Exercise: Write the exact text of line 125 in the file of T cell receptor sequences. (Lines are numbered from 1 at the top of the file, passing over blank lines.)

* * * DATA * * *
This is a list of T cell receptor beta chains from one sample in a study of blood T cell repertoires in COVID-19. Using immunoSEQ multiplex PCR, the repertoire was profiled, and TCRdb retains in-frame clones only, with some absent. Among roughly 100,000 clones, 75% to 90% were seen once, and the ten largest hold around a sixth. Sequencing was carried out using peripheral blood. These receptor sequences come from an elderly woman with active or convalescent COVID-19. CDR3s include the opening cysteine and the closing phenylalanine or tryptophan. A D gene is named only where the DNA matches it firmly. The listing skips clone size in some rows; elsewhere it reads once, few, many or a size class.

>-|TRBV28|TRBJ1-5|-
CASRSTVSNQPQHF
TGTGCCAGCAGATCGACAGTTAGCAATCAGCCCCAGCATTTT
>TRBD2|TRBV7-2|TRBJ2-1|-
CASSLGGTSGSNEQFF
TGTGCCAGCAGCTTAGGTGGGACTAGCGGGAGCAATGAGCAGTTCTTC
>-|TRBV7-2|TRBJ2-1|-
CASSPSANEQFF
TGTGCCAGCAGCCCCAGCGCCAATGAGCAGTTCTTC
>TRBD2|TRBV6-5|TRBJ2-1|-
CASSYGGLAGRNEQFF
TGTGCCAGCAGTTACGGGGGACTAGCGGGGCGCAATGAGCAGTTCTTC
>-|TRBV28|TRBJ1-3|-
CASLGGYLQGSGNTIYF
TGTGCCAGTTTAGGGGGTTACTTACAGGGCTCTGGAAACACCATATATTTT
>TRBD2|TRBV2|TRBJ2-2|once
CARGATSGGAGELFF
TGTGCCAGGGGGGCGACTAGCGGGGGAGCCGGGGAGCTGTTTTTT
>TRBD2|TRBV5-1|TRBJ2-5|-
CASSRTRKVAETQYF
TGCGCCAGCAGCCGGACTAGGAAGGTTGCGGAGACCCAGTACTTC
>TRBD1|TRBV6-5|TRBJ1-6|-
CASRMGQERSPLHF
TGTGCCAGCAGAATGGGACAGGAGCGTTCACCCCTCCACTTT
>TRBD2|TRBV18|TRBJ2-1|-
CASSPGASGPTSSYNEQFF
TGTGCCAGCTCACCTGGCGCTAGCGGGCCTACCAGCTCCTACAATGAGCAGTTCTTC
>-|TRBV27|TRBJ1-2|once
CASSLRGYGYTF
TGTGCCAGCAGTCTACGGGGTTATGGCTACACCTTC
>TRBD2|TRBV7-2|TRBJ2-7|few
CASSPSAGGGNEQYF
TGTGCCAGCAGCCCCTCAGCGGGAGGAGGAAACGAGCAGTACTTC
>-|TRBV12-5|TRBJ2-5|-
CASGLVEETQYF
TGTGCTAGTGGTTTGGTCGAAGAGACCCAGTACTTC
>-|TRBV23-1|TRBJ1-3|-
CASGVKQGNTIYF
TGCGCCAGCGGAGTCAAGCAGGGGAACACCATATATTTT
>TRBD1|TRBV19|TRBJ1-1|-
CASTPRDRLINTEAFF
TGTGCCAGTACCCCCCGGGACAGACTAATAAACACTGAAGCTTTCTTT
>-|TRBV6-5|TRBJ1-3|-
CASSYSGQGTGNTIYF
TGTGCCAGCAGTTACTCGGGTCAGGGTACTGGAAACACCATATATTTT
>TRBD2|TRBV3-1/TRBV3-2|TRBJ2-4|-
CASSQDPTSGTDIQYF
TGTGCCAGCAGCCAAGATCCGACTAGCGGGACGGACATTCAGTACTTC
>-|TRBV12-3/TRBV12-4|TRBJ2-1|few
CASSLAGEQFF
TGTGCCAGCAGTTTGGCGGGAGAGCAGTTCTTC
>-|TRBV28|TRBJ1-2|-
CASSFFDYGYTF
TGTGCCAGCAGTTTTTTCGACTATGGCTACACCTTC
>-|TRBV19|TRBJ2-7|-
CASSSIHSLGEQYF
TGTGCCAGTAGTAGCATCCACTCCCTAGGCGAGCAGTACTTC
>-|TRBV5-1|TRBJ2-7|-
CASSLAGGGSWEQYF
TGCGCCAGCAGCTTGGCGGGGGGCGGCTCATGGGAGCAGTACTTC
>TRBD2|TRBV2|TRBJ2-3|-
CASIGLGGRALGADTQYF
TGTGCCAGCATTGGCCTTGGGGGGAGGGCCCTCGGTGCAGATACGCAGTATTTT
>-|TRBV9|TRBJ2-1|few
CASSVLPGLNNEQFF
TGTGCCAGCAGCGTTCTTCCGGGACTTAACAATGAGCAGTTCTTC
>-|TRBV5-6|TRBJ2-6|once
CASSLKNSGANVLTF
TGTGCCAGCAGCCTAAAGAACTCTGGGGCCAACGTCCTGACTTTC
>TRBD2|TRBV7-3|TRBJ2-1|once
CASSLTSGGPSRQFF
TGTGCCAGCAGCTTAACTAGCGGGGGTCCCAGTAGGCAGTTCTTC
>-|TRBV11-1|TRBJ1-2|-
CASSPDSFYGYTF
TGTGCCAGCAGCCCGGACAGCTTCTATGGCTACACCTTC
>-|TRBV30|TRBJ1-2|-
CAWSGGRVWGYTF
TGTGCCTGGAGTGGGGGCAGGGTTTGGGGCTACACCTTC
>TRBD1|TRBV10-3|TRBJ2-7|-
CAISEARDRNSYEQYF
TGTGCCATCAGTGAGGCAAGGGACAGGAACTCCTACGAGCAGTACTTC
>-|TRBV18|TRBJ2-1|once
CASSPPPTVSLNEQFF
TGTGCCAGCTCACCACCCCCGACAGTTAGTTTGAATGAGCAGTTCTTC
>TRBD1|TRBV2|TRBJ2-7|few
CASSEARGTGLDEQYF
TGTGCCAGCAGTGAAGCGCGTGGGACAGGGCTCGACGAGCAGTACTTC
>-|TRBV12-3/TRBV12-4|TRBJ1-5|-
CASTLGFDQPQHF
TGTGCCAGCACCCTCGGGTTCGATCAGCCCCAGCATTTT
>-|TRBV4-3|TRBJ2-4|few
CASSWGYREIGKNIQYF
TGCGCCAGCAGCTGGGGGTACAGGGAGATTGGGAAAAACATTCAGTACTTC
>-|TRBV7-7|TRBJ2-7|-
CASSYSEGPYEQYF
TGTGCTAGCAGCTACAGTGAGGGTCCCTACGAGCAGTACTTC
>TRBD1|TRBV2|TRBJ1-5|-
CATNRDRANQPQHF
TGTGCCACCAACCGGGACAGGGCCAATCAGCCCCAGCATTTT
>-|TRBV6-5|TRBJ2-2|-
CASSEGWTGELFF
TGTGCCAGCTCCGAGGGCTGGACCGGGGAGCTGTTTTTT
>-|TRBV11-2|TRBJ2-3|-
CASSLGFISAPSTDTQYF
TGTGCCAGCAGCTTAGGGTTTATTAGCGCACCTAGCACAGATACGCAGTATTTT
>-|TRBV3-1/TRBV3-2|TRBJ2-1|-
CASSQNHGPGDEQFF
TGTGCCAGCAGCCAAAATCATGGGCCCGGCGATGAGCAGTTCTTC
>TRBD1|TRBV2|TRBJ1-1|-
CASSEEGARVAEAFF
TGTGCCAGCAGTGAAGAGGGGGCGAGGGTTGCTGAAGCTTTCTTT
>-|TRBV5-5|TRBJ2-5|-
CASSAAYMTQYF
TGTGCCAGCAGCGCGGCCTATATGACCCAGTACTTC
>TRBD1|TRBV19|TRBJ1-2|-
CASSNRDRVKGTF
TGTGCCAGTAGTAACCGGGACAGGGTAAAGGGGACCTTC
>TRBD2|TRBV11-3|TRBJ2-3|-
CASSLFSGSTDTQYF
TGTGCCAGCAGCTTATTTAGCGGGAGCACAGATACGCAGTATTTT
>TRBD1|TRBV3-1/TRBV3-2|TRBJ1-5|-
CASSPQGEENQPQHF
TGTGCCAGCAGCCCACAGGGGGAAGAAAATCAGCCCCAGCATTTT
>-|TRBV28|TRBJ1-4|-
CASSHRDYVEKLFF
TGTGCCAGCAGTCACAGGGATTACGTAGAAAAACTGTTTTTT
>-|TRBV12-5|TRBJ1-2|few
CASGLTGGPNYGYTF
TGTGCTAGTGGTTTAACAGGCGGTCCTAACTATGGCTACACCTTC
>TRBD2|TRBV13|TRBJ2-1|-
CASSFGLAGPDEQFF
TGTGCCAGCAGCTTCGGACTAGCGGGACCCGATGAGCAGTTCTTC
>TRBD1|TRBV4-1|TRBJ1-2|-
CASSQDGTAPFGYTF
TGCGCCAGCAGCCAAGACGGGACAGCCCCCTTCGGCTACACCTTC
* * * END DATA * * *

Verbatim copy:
>-|TRBV28|TRBJ1-4|-